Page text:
Success or Failure in Knowledge Management Systems: A Universal Issue,

  • Elayne Coakes
  • A. D. Amar
  • Maria L. Granados
Part of the IFIP Advances in Information and Communication Technology book series (IFIPAICT, volume 402)


This paper takes a sociotechnical viewpoint of knowledge management system (KMS) implementation in organizations considering issues such as stakeholder disenfranchisement, lack of communication, and the low involvement of key personnel in system design asking whether KMS designers could learn from applying sociotechnical principles to their systems. The paper discusses design elements drawn from the sociotechnical principles essential for the success of IS and makes recommendations to increase the success of KMS in organizations. It also provides guidelines derived from Clegg’s Principles (2000) for KMS designers to enhance their designs. Our data comes from the application of a plurality of analysis methods on a large comprehensive global survey conducted from 2007 to 2011 of 1034 participants from 76 countries. The survey covers a variety of organizations of all types and sizes from a comprehensive selection of economic sectors and industries. Our results showed that users were not satisfied with the information and knowledge systems that they were being offered. In addition to multiple technology and usability issues, there were human and organisational barriers that prevented the systems from being used to their full potential. We recommend that users of KMS are integrated into the design team so that these usability and other barriers can be addressed during the feasibility stage as well as the actual design and implementation phases.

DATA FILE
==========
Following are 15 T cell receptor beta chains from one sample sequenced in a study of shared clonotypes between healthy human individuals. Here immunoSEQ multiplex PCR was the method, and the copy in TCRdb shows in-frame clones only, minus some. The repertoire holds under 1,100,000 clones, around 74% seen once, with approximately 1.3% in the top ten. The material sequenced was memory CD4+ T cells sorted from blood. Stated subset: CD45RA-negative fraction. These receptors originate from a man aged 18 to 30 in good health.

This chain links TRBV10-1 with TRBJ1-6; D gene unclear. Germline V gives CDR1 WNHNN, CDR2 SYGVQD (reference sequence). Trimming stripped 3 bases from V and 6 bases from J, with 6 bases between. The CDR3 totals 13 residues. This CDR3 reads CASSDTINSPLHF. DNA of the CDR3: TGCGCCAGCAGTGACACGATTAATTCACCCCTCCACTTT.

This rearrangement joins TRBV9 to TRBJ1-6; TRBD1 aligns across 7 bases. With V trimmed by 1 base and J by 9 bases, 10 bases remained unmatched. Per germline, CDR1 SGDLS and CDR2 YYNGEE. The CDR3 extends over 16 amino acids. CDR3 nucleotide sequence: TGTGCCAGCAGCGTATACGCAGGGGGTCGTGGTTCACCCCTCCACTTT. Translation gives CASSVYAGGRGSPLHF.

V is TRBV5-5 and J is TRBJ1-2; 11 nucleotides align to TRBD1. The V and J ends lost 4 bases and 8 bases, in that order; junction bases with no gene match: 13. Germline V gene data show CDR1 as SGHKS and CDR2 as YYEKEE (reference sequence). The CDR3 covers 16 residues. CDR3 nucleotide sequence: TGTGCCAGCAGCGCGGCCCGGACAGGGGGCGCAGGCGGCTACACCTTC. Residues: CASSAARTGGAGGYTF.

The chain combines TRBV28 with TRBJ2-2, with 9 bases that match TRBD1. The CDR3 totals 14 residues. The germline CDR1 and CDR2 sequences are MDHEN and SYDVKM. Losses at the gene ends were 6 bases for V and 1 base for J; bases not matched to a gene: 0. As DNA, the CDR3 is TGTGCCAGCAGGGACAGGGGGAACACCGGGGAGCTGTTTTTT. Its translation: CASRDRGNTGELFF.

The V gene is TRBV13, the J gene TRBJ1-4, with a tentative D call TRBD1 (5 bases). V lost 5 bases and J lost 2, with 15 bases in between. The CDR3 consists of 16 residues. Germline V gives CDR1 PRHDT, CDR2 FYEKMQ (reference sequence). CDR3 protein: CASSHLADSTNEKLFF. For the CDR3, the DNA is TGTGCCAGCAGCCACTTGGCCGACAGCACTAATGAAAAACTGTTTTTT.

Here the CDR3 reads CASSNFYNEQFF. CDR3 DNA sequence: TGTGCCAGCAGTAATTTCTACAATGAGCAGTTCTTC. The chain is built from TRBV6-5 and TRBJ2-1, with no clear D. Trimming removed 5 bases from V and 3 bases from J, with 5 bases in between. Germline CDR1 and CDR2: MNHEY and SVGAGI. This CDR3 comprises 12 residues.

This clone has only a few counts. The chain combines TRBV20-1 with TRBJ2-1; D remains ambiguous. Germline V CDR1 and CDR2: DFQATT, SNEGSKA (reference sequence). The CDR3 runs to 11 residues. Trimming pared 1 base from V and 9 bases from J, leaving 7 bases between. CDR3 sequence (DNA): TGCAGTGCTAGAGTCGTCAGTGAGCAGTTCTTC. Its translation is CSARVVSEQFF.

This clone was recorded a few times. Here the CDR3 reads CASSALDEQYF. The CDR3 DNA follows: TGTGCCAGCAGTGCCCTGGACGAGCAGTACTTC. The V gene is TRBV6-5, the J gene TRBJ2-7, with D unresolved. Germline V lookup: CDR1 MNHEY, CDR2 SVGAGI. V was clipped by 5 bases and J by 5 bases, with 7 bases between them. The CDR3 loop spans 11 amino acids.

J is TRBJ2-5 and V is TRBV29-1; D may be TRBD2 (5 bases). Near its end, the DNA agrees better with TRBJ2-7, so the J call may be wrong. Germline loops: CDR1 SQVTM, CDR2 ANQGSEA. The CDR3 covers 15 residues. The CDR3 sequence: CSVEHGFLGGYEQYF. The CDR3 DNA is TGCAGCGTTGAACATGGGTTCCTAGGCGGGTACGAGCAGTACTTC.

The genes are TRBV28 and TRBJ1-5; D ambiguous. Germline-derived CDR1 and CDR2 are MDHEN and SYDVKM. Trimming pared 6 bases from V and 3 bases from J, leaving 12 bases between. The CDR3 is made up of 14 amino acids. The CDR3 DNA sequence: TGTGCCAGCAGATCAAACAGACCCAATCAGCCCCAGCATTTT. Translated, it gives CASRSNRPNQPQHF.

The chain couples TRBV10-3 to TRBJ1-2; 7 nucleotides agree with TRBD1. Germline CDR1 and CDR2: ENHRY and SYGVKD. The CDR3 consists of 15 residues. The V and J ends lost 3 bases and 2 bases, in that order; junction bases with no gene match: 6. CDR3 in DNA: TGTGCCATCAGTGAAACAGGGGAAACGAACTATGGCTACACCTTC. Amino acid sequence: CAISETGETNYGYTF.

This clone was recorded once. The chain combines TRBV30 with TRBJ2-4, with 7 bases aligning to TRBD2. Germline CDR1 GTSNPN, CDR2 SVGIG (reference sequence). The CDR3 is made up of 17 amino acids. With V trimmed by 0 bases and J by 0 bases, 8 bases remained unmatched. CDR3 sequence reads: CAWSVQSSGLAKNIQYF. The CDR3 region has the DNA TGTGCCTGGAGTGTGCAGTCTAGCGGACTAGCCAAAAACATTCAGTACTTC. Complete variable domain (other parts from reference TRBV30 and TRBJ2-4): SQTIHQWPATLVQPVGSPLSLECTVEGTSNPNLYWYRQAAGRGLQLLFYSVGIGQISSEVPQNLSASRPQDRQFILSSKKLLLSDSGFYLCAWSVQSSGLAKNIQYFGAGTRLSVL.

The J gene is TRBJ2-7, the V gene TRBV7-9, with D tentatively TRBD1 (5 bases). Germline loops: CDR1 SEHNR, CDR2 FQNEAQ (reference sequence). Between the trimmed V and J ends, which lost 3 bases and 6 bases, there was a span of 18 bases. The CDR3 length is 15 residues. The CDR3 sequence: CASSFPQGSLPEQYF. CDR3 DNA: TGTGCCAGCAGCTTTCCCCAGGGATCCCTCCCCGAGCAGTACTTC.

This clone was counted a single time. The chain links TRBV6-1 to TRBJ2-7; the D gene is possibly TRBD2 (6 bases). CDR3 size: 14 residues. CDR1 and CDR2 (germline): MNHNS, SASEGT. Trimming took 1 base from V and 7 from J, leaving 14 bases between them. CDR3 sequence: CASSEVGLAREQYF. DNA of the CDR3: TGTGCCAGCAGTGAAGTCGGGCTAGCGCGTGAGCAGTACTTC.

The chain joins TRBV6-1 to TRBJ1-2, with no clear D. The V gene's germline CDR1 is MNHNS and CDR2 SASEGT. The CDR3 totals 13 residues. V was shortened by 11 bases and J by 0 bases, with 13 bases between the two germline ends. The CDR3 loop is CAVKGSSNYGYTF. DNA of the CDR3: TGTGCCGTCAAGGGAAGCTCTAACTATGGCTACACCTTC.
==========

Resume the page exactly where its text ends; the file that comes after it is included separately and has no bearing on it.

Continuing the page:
Knowledge Management Information System Knowledge Sharing Knowledge Management System Organisational Barrier 
These keywords were added by machine and not by the authors. This process is experimental and the keywords may be updated as the learning algorithm improves.


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Copyright information

© IFIP International Federation for Information Processing 2013

Authors and Affiliations

  • Elayne Coakes
    • 1
  • A. D. Amar
    • 2
  • Maria L. Granados
    • 1
  1. 1.Westminster Business SchoolUniversity of WestminsterLondonUK
  2. 2.Stillman School of BusinessSeton Hall UniversitySouth OrangeUSA

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